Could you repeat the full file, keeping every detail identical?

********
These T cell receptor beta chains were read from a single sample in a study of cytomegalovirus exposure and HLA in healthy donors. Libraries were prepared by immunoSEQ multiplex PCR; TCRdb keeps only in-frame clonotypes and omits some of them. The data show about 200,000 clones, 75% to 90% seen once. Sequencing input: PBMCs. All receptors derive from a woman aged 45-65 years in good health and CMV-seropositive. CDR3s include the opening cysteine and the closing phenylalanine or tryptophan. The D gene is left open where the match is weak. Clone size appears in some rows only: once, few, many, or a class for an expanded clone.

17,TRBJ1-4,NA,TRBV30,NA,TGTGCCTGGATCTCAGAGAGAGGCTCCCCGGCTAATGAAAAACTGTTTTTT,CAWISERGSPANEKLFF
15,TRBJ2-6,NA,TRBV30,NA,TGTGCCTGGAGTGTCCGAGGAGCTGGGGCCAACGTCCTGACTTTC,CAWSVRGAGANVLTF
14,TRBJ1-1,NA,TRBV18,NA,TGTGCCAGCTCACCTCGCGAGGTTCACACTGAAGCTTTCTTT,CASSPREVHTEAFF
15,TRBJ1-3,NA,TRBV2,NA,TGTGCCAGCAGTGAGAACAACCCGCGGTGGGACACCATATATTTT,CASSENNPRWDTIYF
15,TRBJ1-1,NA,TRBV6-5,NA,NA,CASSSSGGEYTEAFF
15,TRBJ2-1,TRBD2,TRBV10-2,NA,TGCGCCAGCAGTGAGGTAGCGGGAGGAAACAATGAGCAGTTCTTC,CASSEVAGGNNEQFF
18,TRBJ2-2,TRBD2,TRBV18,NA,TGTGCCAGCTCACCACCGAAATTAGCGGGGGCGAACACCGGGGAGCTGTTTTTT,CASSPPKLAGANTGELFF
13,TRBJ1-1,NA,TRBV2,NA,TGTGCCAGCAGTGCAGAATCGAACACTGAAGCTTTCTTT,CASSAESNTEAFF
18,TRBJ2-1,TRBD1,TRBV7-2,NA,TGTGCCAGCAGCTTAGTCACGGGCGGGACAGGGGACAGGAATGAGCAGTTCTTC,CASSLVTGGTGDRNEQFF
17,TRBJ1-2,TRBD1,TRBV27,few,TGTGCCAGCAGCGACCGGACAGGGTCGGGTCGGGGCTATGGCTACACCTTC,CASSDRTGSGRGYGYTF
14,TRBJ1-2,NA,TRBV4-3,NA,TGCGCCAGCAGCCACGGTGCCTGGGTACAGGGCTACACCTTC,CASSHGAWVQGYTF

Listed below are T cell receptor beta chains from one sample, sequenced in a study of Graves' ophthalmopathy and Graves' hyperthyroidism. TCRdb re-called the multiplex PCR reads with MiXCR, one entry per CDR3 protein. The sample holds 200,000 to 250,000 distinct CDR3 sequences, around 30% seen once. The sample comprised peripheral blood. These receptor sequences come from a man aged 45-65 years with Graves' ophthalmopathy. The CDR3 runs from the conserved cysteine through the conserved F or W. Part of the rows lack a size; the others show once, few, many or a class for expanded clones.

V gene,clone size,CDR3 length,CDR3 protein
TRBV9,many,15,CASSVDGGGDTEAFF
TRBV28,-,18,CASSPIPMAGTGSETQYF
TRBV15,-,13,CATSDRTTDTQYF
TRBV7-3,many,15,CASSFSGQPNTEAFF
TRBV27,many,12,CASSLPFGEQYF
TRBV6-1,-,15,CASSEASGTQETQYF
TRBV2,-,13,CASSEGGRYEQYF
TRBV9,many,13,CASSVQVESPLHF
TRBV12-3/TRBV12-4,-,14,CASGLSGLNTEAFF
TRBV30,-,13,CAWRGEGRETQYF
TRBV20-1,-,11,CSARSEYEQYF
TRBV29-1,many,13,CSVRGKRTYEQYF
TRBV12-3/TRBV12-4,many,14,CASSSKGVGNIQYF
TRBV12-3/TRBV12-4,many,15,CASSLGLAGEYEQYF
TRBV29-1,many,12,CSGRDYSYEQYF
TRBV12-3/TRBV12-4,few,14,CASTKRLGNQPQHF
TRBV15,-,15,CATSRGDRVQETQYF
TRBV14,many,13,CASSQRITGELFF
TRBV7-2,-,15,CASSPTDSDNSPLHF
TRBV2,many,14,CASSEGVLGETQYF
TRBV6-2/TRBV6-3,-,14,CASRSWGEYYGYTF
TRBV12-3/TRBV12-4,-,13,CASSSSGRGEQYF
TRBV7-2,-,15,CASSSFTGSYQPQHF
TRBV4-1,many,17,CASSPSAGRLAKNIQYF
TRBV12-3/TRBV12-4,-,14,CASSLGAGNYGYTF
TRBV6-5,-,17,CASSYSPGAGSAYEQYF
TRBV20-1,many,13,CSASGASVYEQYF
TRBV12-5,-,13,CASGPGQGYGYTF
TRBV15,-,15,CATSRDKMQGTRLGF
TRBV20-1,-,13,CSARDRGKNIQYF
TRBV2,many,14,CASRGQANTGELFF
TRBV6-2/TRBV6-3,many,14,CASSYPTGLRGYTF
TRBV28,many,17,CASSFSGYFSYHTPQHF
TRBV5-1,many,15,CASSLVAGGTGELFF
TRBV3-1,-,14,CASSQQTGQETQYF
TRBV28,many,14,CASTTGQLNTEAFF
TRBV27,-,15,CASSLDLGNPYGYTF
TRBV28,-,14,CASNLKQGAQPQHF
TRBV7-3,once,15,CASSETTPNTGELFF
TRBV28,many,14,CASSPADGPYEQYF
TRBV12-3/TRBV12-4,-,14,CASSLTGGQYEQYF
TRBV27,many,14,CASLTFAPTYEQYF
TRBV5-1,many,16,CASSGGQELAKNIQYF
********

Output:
These T cell receptor beta chains were read from a single sample in a study of cytomegalovirus exposure and HLA in healthy donors. Libraries were prepared by immunoSEQ multiplex PCR; TCRdb keeps only in-frame clonotypes and omits some of them. The data show about 200,000 clones, 75% to 90% seen once. Sequencing input: PBMCs. All receptors derive from a woman aged 45-65 years in good health and CMV-seropositive. CDR3s include the opening cysteine and the closing phenylalanine or tryptophan. The D gene is left open where the match is weak. Clone size appears in some rows only: once, few, many, or a class for an expanded clone.

17,TRBJ1-4,NA,TRBV30,NA,TGTGCCTGGATCTCAGAGAGAGGCTCCCCGGCTAATGAAAAACTGTTTTTT,CAWISERGSPANEKLFF
15,TRBJ2-6,NA,TRBV30,NA,TGTGCCTGGAGTGTCCGAGGAGCTGGGGCCAACGTCCTGACTTTC,CAWSVRGAGANVLTF
14,TRBJ1-1,NA,TRBV18,NA,TGTGCCAGCTCACCTCGCGAGGTTCACACTGAAGCTTTCTTT,CASSPREVHTEAFF
15,TRBJ1-3,NA,TRBV2,NA,TGTGCCAGCAGTGAGAACAACCCGCGGTGGGACACCATATATTTT,CASSENNPRWDTIYF
15,TRBJ1-1,NA,TRBV6-5,NA,NA,CASSSSGGEYTEAFF
15,TRBJ2-1,TRBD2,TRBV10-2,NA,TGCGCCAGCAGTGAGGTAGCGGGAGGAAACAATGAGCAGTTCTTC,CASSEVAGGNNEQFF
18,TRBJ2-2,TRBD2,TRBV18,NA,TGTGCCAGCTCACCACCGAAATTAGCGGGGGCGAACACCGGGGAGCTGTTTTTT,CASSPPKLAGANTGELFF
13,TRBJ1-1,NA,TRBV2,NA,TGTGCCAGCAGTGCAGAATCGAACACTGAAGCTTTCTTT,CASSAESNTEAFF
18,TRBJ2-1,TRBD1,TRBV7-2,NA,TGTGCCAGCAGCTTAGTCACGGGCGGGACAGGGGACAGGAATGAGCAGTTCTTC,CASSLVTGGTGDRNEQFF
17,TRBJ1-2,TRBD1,TRBV27,few,TGTGCCAGCAGCGACCGGACAGGGTCGGGTCGGGGCTATGGCTACACCTTC,CASSDRTGSGRGYGYTF
14,TRBJ1-2,NA,TRBV4-3,NA,TGCGCCAGCAGCCACGGTGCCTGGGTACAGGGCTACACCTTC,CASSHGAWVQGYTF

Listed below are T cell receptor beta chains from one sample, sequenced in a study of Graves' ophthalmopathy and Graves' hyperthyroidism. TCRdb re-called the multiplex PCR reads with MiXCR, one entry per CDR3 protein. The sample holds 200,000 to 250,000 distinct CDR3 sequences, around 30% seen once. The sample comprised peripheral blood. These receptor sequences come from a man aged 45-65 years with Graves' ophthalmopathy. The CDR3 runs from the conserved cysteine through the conserved F or W. Part of the rows lack a size; the others show once, few, many or a class for expanded clones.

V gene,clone size,CDR3 length,CDR3 protein
TRBV9,many,15,CASSVDGGGDTEAFF
TRBV28,-,18,CASSPIPMAGTGSETQYF
TRBV15,-,13,CATSDRTTDTQYF
TRBV7-3,many,15,CASSFSGQPNTEAFF
TRBV27,many,12,CASSLPFGEQYF
TRBV6-1,-,15,CASSEASGTQETQYF
TRBV2,-,13,CASSEGGRYEQYF
TRBV9,many,13,CASSVQVESPLHF
TRBV12-3/TRBV12-4,-,14,CASGLSGLNTEAFF
TRBV30,-,13,CAWRGEGRETQYF
TRBV20-1,-,11,CSARSEYEQYF
TRBV29-1,many,13,CSVRGKRTYEQYF
TRBV12-3/TRBV12-4,many,14,CASSSKGVGNIQYF
TRBV12-3/TRBV12-4,many,15,CASSLGLAGEYEQYF
TRBV29-1,many,12,CSGRDYSYEQYF
TRBV12-3/TRBV12-4,few,14,CASTKRLGNQPQHF
TRBV15,-,15,CATSRGDRVQETQYF
TRBV14,many,13,CASSQRITGELFF
TRBV7-2,-,15,CASSPTDSDNSPLHF
TRBV2,many,14,CASSEGVLGETQYF
TRBV6-2/TRBV6-3,-,14,CASRSWGEYYGYTF
TRBV12-3/TRBV12-4,-,13,CASSSSGRGEQYF
TRBV7-2,-,15,CASSSFTGSYQPQHF
TRBV4-1,many,17,CASSPSAGRLAKNIQYF
TRBV12-3/TRBV12-4,-,14,CASSLGAGNYGYTF
TRBV6-5,-,17,CASSYSPGAGSAYEQYF
TRBV20-1,many,13,CSASGASVYEQYF
TRBV12-5,-,13,CASGPGQGYGYTF
TRBV15,-,15,CATSRDKMQGTRLGF
TRBV20-1,-,13,CSARDRGKNIQYF
TRBV2,many,14,CASRGQANTGELFF
TRBV6-2/TRBV6-3,many,14,CASSYPTGLRGYTF
TRBV28,many,17,CASSFSGYFSYHTPQHF
TRBV5-1,many,15,CASSLVAGGTGELFF
TRBV3-1,-,14,CASSQQTGQETQYF
TRBV28,many,14,CASTTGQLNTEAFF
TRBV27,-,15,CASSLDLGNPYGYTF
TRBV28,-,14,CASNLKQGAQPQHF
TRBV7-3,once,15,CASSETTPNTGELFF
TRBV28,many,14,CASSPADGPYEQYF
TRBV12-3/TRBV12-4,-,14,CASSLTGGQYEQYF
TRBV27,many,14,CASLTFAPTYEQYF
TRBV5-1,many,16,CASSGGQELAKNIQYF